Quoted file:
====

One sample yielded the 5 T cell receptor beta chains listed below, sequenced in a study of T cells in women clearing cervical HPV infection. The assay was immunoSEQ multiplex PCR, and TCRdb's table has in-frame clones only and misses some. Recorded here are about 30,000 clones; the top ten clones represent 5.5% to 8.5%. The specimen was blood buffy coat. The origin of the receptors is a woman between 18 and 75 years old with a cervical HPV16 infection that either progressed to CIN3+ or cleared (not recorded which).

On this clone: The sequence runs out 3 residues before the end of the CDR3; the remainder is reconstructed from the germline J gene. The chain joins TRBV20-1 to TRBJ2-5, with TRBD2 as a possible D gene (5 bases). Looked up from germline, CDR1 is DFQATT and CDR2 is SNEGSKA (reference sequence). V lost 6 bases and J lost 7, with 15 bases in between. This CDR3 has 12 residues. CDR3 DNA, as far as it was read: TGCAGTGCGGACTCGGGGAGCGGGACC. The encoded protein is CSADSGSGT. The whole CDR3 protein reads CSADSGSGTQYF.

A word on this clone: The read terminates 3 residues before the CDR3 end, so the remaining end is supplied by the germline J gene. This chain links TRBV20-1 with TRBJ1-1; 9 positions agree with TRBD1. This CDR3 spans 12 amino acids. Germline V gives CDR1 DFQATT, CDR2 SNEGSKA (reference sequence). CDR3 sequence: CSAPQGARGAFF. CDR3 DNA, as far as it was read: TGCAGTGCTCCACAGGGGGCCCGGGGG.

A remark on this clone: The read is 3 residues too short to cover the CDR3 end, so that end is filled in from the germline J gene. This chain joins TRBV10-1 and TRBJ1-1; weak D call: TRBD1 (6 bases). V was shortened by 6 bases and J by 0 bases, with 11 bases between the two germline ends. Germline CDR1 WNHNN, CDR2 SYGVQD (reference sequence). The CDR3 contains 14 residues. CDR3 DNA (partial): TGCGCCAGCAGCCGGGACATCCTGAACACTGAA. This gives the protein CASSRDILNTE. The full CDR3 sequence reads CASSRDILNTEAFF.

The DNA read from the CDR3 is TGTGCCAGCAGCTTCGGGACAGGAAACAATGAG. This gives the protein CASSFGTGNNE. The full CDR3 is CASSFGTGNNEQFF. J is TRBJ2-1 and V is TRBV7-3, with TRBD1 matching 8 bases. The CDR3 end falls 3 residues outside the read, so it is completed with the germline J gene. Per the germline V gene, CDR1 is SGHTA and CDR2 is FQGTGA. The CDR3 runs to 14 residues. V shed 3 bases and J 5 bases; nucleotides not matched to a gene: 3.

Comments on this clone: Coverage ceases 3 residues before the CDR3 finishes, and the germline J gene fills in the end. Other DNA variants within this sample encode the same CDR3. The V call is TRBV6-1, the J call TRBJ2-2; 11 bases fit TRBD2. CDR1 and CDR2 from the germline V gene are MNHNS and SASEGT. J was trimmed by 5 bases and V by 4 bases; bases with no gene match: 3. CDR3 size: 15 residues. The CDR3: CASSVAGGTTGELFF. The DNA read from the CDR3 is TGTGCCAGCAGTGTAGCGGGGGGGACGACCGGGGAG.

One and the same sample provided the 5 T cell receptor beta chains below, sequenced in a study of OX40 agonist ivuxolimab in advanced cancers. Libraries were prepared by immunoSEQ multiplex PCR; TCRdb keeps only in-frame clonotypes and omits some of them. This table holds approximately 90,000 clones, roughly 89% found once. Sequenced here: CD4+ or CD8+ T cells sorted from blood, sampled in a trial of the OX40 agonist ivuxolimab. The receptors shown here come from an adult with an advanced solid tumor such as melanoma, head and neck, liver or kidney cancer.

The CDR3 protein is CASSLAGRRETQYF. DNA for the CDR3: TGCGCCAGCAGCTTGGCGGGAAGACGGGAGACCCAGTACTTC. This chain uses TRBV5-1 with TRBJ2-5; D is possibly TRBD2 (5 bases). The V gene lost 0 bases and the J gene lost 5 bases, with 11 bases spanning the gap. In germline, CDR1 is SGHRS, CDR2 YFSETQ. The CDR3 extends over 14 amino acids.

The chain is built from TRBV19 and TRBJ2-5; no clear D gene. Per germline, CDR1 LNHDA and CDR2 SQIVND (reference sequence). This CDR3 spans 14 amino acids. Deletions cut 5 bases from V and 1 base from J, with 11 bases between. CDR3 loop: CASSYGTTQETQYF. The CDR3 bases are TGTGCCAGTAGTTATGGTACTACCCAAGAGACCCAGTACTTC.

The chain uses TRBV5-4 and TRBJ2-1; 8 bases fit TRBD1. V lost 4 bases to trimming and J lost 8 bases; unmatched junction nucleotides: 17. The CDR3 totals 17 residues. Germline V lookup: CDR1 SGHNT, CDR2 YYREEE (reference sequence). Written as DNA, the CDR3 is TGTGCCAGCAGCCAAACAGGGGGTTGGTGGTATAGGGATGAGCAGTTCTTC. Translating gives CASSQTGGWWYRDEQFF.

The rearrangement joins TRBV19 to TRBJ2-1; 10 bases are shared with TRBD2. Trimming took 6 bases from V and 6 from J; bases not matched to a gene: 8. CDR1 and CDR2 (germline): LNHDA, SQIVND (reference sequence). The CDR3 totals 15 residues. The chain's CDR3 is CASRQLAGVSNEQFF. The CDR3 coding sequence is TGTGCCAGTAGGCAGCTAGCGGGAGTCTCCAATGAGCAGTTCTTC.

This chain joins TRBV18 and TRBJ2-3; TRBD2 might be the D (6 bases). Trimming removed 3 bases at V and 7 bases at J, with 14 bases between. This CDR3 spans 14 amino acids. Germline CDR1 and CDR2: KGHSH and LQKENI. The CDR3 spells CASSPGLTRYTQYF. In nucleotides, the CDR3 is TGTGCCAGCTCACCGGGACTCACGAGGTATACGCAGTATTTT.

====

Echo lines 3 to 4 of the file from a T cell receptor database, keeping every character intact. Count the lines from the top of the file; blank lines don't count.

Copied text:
A word on this clone: The read terminates 3 residues before the CDR3 end, so the remaining end is supplied by the germline J gene. This chain links TRBV20-1 with TRBJ1-1; 9 positions agree with TRBD1. This CDR3 spans 12 amino acids. Germline V gives CDR1 DFQATT, CDR2 SNEGSKA (reference sequence). CDR3 sequence: CSAPQGARGAFF. CDR3 DNA, as far as it was read: TGCAGTGCTCCACAGGGGGCCCGGGGG.

A remark on this clone: The read is 3 residues too short to cover the CDR3 end, so that end is filled in from the germline J gene. This chain joins TRBV10-1 and TRBJ1-1; weak D call: TRBD1 (6 bases). V was shortened by 6 bases and J by 0 bases, with 11 bases between the two germline ends. Germline CDR1 WNHNN, CDR2 SYGVQD (reference sequence). The CDR3 contains 14 residues. CDR3 DNA (partial): TGCGCCAGCAGCCGGGACATCCTGAACACTGAA. This gives the protein CASSRDILNTE. The full CDR3 sequence reads CASSRDILNTEAFF.